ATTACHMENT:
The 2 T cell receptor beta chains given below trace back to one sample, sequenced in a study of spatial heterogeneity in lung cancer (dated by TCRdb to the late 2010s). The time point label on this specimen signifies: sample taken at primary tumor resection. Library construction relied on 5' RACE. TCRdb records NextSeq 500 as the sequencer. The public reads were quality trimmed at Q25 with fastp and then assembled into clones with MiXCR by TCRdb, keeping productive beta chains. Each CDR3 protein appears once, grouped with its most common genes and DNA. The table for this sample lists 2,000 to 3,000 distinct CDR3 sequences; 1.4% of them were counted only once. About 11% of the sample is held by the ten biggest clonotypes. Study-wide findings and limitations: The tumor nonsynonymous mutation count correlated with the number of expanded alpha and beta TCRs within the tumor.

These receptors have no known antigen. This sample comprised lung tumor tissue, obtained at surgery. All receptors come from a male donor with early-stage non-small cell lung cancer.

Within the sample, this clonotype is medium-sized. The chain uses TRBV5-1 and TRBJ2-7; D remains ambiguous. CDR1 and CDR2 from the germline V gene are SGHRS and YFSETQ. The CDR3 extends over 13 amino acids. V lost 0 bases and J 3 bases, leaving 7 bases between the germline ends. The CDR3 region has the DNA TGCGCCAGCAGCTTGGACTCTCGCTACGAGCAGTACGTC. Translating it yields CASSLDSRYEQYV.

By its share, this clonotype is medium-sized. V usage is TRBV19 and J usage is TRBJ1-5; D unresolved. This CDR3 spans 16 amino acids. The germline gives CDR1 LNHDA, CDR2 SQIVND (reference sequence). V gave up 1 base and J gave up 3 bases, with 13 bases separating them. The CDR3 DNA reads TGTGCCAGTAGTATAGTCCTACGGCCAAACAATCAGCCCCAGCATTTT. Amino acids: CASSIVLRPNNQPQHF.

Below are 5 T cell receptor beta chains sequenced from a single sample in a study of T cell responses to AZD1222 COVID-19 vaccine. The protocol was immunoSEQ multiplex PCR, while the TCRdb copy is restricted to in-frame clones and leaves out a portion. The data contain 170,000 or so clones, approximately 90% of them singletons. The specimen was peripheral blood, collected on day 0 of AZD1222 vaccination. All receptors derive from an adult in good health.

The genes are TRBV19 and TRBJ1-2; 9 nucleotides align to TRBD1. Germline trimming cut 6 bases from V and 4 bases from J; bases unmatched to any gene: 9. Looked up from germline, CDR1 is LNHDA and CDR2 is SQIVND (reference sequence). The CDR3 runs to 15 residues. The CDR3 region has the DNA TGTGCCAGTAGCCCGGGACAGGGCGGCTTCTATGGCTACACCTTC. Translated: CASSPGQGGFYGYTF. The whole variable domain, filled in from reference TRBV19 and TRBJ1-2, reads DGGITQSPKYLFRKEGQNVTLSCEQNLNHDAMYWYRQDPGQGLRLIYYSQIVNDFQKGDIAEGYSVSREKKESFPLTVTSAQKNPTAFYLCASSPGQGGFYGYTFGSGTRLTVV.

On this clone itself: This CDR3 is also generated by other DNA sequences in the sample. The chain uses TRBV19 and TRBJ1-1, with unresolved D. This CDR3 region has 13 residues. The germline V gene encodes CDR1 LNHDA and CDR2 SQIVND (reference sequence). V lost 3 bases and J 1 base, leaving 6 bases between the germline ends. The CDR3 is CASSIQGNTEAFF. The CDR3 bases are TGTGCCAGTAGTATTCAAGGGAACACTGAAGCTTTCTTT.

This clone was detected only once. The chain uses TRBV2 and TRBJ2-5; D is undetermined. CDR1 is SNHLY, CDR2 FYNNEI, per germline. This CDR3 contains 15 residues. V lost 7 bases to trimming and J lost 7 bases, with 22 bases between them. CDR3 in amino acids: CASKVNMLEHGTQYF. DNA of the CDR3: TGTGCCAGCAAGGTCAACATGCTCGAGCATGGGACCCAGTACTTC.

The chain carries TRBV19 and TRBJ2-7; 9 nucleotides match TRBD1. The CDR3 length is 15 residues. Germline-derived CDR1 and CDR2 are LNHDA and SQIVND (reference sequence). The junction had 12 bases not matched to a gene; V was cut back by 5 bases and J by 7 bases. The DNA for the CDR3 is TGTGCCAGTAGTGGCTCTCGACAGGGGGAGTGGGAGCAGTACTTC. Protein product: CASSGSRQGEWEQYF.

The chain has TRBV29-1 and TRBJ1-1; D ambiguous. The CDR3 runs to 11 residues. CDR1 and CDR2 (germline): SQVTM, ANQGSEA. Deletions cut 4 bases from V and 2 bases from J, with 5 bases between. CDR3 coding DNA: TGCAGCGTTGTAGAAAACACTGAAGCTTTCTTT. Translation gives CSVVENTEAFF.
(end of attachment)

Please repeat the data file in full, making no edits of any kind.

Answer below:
The 2 T cell receptor beta chains given below trace back to one sample, sequenced in a study of spatial heterogeneity in lung cancer (dated by TCRdb to the late 2010s). The time point label on this specimen signifies: sample taken at primary tumor resection. Library construction relied on 5' RACE. TCRdb records NextSeq 500 as the sequencer. The public reads were quality trimmed at Q25 with fastp and then assembled into clones with MiXCR by TCRdb, keeping productive beta chains. Each CDR3 protein appears once, grouped with its most common genes and DNA. The table for this sample lists 2,000 to 3,000 distinct CDR3 sequences; 1.4% of them were counted only once. About 11% of the sample is held by the ten biggest clonotypes. Study-wide findings and limitations: The tumor nonsynonymous mutation count correlated with the number of expanded alpha and beta TCRs within the tumor.

These receptors have no known antigen. This sample comprised lung tumor tissue, obtained at surgery. All receptors come from a male donor with early-stage non-small cell lung cancer.

Within the sample, this clonotype is medium-sized. The chain uses TRBV5-1 and TRBJ2-7; D remains ambiguous. CDR1 and CDR2 from the germline V gene are SGHRS and YFSETQ. The CDR3 extends over 13 amino acids. V lost 0 bases and J 3 bases, leaving 7 bases between the germline ends. The CDR3 region has the DNA TGCGCCAGCAGCTTGGACTCTCGCTACGAGCAGTACGTC. Translating it yields CASSLDSRYEQYV.

By its share, this clonotype is medium-sized. V usage is TRBV19 and J usage is TRBJ1-5; D unresolved. This CDR3 spans 16 amino acids. The germline gives CDR1 LNHDA, CDR2 SQIVND (reference sequence). V gave up 1 base and J gave up 3 bases, with 13 bases separating them. The CDR3 DNA reads TGTGCCAGTAGTATAGTCCTACGGCCAAACAATCAGCCCCAGCATTTT. Amino acids: CASSIVLRPNNQPQHF.

Below are 5 T cell receptor beta chains sequenced from a single sample in a study of T cell responses to AZD1222 COVID-19 vaccine. The protocol was immunoSEQ multiplex PCR, while the TCRdb copy is restricted to in-frame clones and leaves out a portion. The data contain 170,000 or so clones, approximately 90% of them singletons. The specimen was peripheral blood, collected on day 0 of AZD1222 vaccination. All receptors derive from an adult in good health.

The genes are TRBV19 and TRBJ1-2; 9 nucleotides align to TRBD1. Germline trimming cut 6 bases from V and 4 bases from J; bases unmatched to any gene: 9. Looked up from germline, CDR1 is LNHDA and CDR2 is SQIVND (reference sequence). The CDR3 runs to 15 residues. The CDR3 region has the DNA TGTGCCAGTAGCCCGGGACAGGGCGGCTTCTATGGCTACACCTTC. Translated: CASSPGQGGFYGYTF. The whole variable domain, filled in from reference TRBV19 and TRBJ1-2, reads DGGITQSPKYLFRKEGQNVTLSCEQNLNHDAMYWYRQDPGQGLRLIYYSQIVNDFQKGDIAEGYSVSREKKESFPLTVTSAQKNPTAFYLCASSPGQGGFYGYTFGSGTRLTVV.

On this clone itself: This CDR3 is also generated by other DNA sequences in the sample. The chain uses TRBV19 and TRBJ1-1, with unresolved D. This CDR3 region has 13 residues. The germline V gene encodes CDR1 LNHDA and CDR2 SQIVND (reference sequence). V lost 3 bases and J 1 base, leaving 6 bases between the germline ends. The CDR3 is CASSIQGNTEAFF. The CDR3 bases are TGTGCCAGTAGTATTCAAGGGAACACTGAAGCTTTCTTT.

This clone was detected only once. The chain uses TRBV2 and TRBJ2-5; D is undetermined. CDR1 is SNHLY, CDR2 FYNNEI, per germline. This CDR3 contains 15 residues. V lost 7 bases to trimming and J lost 7 bases, with 22 bases between them. CDR3 in amino acids: CASKVNMLEHGTQYF. DNA of the CDR3: TGTGCCAGCAAGGTCAACATGCTCGAGCATGGGACCCAGTACTTC.

The chain carries TRBV19 and TRBJ2-7; 9 nucleotides match TRBD1. The CDR3 length is 15 residues. Germline-derived CDR1 and CDR2 are LNHDA and SQIVND (reference sequence). The junction had 12 bases not matched to a gene; V was cut back by 5 bases and J by 7 bases. The DNA for the CDR3 is TGTGCCAGTAGTGGCTCTCGACAGGGGGAGTGGGAGCAGTACTTC. Protein product: CASSGSRQGEWEQYF.

The chain has TRBV29-1 and TRBJ1-1; D ambiguous. The CDR3 runs to 11 residues. CDR1 and CDR2 (germline): SQVTM, ANQGSEA. Deletions cut 4 bases from V and 2 bases from J, with 5 bases between. CDR3 coding DNA: TGCAGCGTTGTAGAAAACACTGAAGCTTTCTTT. Translation gives CSVVENTEAFF.